Travelling employee’s booking behaviour can cost you business – big time. It is more likely the big spending on a hotel room, making a last minute air booking, or a major deviation from your travel policy can heavily impact operational costs. The company has to identify these behavioural deviations from the established travel policy, and make suitable amendments as required. Here is what you need to do in order to plug the holes:
Unauthorized travel bookings:
Travel managers hear this all the time – business travelers often take their own route and book through their specialized apps or corporate travel agents, losing out on the prospects of negotiated deals. This is clearly a case of unauthorized travel booking; companies must define the role of travel manager in authorizing business travel bookings, and all booking queries must be routed only through him/her to avoid communication gaps.
Employees failing to book thorough designated channels, as discussed already, may miss out on the cost-saving options with approved suppliers. Companies that adopt travel management software have already approved vendors, airlines and hotel chains with regular deals and discounts on their platform which travel managers need to push hard internally to minimise travel costs and reduce overspends.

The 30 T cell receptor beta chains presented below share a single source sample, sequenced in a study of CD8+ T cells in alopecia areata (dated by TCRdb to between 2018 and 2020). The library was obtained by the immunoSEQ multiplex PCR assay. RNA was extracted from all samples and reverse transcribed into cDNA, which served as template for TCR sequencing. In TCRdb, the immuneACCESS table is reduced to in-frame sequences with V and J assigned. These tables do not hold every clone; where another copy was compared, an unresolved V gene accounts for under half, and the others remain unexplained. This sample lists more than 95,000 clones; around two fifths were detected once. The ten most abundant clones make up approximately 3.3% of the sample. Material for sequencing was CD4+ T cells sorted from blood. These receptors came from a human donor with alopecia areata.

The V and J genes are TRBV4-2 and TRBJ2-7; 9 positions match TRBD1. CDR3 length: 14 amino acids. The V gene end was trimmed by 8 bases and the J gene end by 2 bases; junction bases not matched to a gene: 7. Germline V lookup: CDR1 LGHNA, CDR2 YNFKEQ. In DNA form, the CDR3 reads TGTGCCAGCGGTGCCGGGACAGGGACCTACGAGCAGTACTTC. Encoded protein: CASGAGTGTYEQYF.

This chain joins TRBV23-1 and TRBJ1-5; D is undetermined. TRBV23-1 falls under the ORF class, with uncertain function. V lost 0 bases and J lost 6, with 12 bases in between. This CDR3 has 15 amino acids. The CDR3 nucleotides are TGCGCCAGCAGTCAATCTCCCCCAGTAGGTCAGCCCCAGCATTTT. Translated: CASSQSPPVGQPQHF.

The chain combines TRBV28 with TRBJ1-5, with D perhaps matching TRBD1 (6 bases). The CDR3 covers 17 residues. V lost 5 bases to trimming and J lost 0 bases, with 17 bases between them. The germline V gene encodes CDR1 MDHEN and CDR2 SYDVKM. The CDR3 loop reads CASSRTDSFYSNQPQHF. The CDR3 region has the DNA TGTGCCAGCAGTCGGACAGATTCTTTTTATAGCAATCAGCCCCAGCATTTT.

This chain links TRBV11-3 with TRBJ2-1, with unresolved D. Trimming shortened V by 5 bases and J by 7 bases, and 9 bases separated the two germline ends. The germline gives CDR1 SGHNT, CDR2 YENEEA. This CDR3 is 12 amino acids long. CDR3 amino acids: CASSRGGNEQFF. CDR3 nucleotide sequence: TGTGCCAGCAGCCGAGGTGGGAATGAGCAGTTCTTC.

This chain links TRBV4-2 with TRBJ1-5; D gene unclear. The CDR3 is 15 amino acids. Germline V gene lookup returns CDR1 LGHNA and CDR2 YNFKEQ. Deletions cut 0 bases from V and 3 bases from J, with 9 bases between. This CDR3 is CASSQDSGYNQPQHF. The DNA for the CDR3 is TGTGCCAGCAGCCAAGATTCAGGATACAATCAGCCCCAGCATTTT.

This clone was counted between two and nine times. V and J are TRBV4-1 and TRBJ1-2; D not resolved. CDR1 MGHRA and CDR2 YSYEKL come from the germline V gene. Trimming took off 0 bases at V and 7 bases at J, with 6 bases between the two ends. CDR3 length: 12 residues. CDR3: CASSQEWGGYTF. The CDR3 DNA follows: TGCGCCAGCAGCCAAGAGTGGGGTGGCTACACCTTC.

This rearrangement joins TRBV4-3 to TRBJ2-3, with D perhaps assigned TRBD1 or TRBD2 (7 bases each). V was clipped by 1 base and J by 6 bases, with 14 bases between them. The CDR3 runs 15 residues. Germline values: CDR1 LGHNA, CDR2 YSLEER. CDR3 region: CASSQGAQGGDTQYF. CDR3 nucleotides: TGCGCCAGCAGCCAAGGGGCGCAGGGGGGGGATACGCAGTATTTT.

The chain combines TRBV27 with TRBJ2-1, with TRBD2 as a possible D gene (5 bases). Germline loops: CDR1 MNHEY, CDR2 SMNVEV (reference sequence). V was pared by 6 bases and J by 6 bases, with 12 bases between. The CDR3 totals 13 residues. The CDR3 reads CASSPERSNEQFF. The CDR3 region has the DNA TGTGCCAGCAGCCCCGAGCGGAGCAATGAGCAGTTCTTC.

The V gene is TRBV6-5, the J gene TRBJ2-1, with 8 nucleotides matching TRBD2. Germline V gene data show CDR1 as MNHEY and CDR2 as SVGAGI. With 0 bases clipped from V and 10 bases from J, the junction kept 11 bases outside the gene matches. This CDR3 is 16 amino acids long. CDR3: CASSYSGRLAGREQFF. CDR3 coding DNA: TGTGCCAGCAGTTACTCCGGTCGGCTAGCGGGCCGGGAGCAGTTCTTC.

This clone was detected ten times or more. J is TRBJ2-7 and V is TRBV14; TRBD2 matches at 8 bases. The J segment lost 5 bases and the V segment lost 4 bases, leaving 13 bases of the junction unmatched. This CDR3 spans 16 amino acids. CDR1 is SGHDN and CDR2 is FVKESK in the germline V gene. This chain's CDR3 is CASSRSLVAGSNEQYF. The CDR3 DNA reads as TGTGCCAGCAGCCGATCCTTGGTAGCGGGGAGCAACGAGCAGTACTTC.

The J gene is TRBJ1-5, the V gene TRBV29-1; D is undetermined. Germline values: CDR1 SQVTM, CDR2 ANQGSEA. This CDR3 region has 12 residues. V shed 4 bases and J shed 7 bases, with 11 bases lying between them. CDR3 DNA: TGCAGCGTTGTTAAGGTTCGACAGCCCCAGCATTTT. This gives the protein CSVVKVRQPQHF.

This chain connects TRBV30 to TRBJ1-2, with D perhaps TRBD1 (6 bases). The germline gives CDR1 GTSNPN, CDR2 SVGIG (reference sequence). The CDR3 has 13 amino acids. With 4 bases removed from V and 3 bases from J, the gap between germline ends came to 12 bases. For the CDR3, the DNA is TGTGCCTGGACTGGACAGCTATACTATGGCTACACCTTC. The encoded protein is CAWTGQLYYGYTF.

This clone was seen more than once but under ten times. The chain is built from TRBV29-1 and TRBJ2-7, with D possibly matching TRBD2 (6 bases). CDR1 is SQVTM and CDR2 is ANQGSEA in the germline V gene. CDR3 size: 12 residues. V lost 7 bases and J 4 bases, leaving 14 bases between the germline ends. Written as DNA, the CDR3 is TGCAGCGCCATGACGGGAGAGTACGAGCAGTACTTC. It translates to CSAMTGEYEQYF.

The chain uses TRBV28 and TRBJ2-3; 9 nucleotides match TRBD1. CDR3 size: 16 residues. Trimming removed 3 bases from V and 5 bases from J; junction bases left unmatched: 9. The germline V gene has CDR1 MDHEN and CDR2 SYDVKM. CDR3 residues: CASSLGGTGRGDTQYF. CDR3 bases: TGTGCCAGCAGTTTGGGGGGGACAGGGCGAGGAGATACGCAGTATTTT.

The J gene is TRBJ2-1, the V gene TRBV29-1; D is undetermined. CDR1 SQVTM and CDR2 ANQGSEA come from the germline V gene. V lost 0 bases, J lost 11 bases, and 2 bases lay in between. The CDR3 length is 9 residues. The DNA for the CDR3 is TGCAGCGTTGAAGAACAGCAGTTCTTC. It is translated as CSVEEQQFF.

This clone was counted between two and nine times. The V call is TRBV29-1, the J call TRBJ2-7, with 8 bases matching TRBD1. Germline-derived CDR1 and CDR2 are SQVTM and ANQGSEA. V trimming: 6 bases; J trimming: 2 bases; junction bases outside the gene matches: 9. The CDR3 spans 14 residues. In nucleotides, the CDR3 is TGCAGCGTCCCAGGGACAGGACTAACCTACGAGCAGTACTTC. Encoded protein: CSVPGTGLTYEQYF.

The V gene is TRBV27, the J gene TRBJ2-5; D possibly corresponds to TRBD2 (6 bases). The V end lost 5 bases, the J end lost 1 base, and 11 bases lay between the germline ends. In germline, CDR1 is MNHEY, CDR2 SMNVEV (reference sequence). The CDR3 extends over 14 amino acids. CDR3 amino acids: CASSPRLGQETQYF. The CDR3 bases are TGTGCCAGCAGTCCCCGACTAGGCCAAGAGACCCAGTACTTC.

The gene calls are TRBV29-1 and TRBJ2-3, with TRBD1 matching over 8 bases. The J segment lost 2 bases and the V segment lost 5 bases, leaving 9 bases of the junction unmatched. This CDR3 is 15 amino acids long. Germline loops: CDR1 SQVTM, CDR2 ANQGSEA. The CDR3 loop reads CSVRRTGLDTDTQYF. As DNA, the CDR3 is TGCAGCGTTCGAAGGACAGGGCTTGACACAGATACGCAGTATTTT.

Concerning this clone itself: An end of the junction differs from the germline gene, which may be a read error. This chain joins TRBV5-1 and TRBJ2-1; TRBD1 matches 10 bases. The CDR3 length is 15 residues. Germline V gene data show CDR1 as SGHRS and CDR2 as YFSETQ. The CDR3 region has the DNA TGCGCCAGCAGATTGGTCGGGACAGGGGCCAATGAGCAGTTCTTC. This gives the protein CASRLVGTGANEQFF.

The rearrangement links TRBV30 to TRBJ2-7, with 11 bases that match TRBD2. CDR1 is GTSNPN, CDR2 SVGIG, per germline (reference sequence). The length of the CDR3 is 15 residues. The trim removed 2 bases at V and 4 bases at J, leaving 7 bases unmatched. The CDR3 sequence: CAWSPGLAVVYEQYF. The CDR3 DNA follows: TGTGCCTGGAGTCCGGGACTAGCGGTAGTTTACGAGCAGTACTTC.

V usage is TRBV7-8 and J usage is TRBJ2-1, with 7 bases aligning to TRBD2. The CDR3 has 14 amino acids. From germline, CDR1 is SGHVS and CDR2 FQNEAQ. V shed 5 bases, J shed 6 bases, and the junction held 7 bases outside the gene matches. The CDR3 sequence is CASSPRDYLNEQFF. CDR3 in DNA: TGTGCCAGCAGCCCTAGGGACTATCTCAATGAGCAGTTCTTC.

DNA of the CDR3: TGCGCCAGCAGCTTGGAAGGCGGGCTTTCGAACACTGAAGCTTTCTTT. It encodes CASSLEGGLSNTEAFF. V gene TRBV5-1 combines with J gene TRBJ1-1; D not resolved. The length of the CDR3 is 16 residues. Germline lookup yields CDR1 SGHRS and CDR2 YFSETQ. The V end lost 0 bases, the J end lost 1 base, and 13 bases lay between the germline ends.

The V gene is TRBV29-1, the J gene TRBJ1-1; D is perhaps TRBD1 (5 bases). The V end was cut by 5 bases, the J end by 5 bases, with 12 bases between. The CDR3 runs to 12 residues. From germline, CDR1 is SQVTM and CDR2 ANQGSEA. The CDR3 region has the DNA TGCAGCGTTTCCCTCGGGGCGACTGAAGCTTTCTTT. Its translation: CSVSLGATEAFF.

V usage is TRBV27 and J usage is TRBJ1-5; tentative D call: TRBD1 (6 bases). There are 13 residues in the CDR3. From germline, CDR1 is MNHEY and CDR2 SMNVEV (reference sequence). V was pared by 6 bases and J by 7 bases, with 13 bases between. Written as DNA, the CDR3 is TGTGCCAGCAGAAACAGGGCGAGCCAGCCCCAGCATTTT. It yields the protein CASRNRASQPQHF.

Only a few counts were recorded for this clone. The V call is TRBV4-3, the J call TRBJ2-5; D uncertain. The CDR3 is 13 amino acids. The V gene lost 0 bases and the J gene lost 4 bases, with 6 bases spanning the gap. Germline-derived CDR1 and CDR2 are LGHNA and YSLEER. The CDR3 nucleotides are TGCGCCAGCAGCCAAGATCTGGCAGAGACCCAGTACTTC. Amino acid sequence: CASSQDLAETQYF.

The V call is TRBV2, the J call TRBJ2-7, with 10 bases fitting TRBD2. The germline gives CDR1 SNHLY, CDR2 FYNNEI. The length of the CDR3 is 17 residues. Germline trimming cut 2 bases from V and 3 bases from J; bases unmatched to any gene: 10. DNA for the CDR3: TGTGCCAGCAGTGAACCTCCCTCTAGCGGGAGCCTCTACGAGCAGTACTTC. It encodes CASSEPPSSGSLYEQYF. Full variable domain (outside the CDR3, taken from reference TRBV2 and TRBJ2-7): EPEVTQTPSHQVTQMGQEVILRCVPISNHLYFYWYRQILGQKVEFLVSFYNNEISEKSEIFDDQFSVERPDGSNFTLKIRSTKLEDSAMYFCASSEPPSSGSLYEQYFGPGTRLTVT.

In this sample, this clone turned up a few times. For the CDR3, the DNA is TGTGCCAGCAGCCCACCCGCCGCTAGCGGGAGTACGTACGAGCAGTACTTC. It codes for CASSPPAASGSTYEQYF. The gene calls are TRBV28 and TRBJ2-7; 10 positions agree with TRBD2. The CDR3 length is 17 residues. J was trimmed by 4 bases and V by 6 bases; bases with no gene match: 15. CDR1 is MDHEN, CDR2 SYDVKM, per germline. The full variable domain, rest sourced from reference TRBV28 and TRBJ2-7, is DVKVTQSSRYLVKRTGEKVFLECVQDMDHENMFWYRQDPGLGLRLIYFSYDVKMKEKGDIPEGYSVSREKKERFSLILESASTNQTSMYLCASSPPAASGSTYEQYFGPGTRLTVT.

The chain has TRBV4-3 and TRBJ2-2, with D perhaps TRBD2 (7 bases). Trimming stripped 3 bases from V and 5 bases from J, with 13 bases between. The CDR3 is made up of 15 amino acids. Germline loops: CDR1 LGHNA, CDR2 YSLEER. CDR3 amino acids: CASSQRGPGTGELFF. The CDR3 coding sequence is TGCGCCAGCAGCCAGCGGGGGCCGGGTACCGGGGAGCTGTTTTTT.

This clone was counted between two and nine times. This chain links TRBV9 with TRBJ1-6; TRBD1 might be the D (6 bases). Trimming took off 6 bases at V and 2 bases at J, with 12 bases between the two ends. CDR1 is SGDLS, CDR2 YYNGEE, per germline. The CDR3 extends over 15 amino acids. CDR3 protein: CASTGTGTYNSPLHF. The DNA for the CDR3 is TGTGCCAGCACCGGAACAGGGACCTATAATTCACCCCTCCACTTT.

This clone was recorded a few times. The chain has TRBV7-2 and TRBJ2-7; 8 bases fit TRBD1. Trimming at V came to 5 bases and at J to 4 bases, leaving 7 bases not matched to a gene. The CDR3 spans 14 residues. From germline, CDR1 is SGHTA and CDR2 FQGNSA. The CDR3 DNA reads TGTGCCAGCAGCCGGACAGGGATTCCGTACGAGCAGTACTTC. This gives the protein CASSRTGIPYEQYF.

We have already seen in some of our previous blogs how travel booking in advance can offer substantial cost-savings compared to bookings at short notice. This said many a time, travelling employees regularly request travel just days before departure citing ‘urgent’ reasons. Travel managers need to ensure what can be done in this case to optimise savings. They should encourage employees to give priory to advance bookings as much as possible with suitable reward points for doing so.
Flexible travel policy:
A company travel policy should apply to different levels of management positions and avoid frustration creeping in the ranks of junior and mid-level professionals in the case of uneven travel benefits and allowances. A flexible business travel policy should incorporate an ‘across-the-board’ approach to cost cutting rather than turning out ‘willy nilly’. Further, the employee morale, along with the potential price point, is boosted when the company averages out allowances for the benefit of the whole – this also means less cramming into a particular class. Let travelling employees wield some control over booking, accommodation and food without handing them a sheet of paper with a list of rules written all over it.
Spending your money:
What a business traveler doesn’t get is that it’s not his or her money, and that the company won’t mind if the cab is little more expensive or if the client is offered a luxury dining experience. Travel managers need to incentivize employees every time they’re able to save money, whether it is taking a low cost carrier or choosing a low-budget hotel. Ideally, travel managers can look into past travel transactions to analyse saving opportunities, spending trends and cost estimates. The big cost-cutters must be rewarded with a standard percentage based on his/her cost savings for the company.
Though developing a business travel policy that takes in everything that business travel demands such as travel policy compliance and employee engagement can be challenging, it will be interesting to see how all the eggs can be put in one basket, without breaking them, of course!